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on 15 March 2017
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on 13 April 2014
Was what I wanted arriving very quickly I shall be using this again when needed. good response time to my order
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on 11 December 2013
Very fast moving and exciting story but perhaps a little too long and drawn out in some chapters which could have been shorter
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on 1 October 2013
Heavy reading. Too many persons. Read a page and then you come up to another person and don't know who they are. I am disappointed with it. Pleased when I get to the end. Won't give up.
One person found this helpful
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on 28 January 2013
Cleverly written how the characters interlink. I enjoyed it but wasn't desperate to pick it up to read. Not as good as The Ice People.
One person found this helpful
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on 19 April 2004
Maggie Gee has pulled off a remarkable piece of writing in The Flood. She manages to juggle serious political issues, a HUGE cast of characters and a highly interconnected plot-line with verve and flair. The Flood never falls short of being gripping.
The world of the novel is a very plausible version of our own, where global climate change and political instability combine to create a firghtened world on the blink. The president Mr Bliss is a convincing spawn of our own Mr Blair and the characters are ourselves in slightly more tense circumstances: war is raging in the hotter continents and conscription is being rumoured all to deflect attention from the political turmoil at home, where constant rain threatens our whole infrastructure. But for some life goes on, gilded gondolas carry the rich to the opera house across the flooded streets, books are written, read and published. There's a particularly enjoyable satire of modern publishing running through the book as well. I think there is something of Doris Lessing's post-apocalyptic Mara and Dann and Gee confidently knocks spots off the clunky satire of JG Ballard's Millenium People.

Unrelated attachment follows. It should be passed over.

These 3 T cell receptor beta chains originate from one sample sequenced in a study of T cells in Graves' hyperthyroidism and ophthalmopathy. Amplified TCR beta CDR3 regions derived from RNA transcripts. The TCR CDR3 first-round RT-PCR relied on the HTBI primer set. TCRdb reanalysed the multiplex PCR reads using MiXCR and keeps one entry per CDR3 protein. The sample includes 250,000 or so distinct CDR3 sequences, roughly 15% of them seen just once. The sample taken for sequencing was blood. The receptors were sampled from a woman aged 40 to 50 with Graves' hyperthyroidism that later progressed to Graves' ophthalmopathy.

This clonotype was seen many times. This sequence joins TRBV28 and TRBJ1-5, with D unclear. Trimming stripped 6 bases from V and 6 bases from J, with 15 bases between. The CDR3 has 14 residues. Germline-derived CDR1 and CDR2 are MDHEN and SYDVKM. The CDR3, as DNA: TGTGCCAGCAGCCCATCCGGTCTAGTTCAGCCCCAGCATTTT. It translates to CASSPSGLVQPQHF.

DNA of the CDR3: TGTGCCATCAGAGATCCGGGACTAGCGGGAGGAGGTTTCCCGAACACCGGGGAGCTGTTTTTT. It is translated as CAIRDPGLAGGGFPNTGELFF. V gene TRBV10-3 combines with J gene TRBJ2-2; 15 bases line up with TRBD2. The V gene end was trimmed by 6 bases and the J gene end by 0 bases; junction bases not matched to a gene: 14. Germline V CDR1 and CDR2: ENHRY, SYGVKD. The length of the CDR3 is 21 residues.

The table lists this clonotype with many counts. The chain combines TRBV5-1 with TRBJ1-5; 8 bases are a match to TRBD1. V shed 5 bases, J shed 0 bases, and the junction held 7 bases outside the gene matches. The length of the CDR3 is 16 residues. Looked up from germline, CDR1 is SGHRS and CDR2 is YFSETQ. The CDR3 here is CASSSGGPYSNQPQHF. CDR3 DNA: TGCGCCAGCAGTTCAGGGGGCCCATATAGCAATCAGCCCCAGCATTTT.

The book is definitely a 'message' book - but what makes it so wonderful is the living breathing characters that populate it so amply. My best read of the year so far. It would also be a great one for a reading group to get its teeth into.
15 people found this helpful
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on 9 April 2018
The writing was stilted and pretentious, and the characters were all one-dimensional stereotypes. Reading this was as thrilling as watching paint dry.
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on 14 May 2004
This novel portrays in full glowing detail the lunacy, mendacity and life-diminishing triviality of the modern urban world, through whose awful pall appear here and there shafts of golden humanity. The widow repining for her adored Alfie, who had been a park keeper, measuring everything against his principled standards and blaming herself for the failings of her disturbed son. The celebrity who leaves the care of her precocious daughter to her parents while vaunting herself as a 'caring mother', then overhears a wounding remark and guiltily recognizes that she has deprived her daughter of what she needs most. The abject hopelessness of the poor who return to filthy tower blocks after cleaning the houses of the privileged. The myopic smugness of the in-crowd; the inflated egos and competitive jealousies of political, literary and art world media icons. The intensity of language is such that, at a certain point, the reader recognizes that he is reading poetry; not prose, then slows his pace and pronounces each word to savour the cadences. The book concludes by endorsing Love as the one value that redeems awfulness. Fellow authors (of which I am one) will envy Maggie Gee her talent. I suspect that no one else could have depicted this subject so accurately and with such delicate and indefatigable wit. She has found just the right form, just the right words and just the right story, a majestic achievement.
9 people found this helpful
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on 2 May 2005
Having never read anything by this author before I didn't really know what to expect. I can say honestly that this is the best book I've read in ages.
The flooded city and its inhabitants seem very real. The reader is led through the story by the every day events and interactions of an array of characters whose lives overlap ina complex web that they are unaware of. Most of teh characters seem to live fairly normal lives, but throughout the book is the sense that underneath it all something isn't quite right.
The book is never boring, and I was riveted to every page. My only criticism would be the rather obvious Iraq comparison which doesn't really add much to the story in my opinion.
I'd highly recommend this book to anyone.
3 people found this helpful
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on 16 May 2011
Some of the characters from the White Family pop up again. Its another analysis of life in the modern world, again with some over-laboured points and analogies with the 'real world' (its set in a fictional place). A page turner nonetheless
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